Women and Children in the Factory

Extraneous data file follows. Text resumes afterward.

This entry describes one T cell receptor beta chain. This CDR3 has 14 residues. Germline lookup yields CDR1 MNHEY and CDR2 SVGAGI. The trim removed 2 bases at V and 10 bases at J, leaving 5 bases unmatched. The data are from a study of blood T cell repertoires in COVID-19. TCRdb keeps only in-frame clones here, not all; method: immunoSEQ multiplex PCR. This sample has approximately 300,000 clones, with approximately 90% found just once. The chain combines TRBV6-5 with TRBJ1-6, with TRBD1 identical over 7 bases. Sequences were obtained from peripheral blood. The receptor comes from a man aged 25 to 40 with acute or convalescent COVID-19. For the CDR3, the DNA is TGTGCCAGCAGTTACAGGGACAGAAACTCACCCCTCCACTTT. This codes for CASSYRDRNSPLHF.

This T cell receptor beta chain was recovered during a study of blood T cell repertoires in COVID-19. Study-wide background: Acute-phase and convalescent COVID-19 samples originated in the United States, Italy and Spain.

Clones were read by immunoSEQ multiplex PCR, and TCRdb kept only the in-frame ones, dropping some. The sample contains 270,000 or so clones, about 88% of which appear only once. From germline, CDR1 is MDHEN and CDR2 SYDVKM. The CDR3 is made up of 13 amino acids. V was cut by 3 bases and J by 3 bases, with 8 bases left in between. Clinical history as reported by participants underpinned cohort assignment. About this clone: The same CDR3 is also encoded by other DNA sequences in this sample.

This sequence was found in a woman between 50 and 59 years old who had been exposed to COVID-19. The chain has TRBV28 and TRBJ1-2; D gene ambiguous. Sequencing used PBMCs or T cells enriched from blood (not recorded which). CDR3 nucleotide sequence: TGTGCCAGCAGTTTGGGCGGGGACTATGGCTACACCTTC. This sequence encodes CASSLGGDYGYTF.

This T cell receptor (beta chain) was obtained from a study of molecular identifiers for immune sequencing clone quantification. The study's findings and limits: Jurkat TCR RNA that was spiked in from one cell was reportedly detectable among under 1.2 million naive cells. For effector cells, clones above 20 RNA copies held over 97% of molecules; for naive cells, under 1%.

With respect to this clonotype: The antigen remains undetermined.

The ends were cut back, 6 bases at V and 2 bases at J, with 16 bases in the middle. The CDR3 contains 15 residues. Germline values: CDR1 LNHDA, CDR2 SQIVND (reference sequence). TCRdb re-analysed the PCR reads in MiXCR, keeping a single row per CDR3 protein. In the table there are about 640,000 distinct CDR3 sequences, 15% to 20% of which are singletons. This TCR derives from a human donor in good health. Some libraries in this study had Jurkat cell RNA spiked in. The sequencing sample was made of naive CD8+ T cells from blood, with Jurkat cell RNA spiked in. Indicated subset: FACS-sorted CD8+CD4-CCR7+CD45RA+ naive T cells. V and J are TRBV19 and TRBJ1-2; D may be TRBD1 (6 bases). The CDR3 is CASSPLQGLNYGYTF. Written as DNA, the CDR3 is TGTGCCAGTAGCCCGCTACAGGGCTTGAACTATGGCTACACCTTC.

Adelaide Anderson was appointed Principal Lady Factory Inspector in 1896 and for the next twenty-five years was the directing mind of the newly formed women’s branch of the British Factory Inspectorate. As such, she established a professional female presence in an organisation, which had previously been the exclusive domain of men. This was a time when hundreds of thousands of women worked in appalling conditions in factories and workshops and when industrial accidents and disease were common occurrences. However, it was also a period of growing political acceptance that the state had a duty to intervene to improve the conditions in which people worked, and when new medical and scientific developments were beginning to inform the policies and practices of industrial health and safety. Adelaide Anderson was at the centre of these developments, creating a new focus on the employment conditions of women workers. Arguably, she ranks as one of the most significant figures in the development of occupational health practice in early twentieth-century Britain. Moreover, her commitment to the improvement of working conditions continued long after her retirement from the British Factory Inspectorate, taking her to China and to Egypt where, during the formative years of the International Labour Organisation, she attempted to confront the worst excesses of child labour.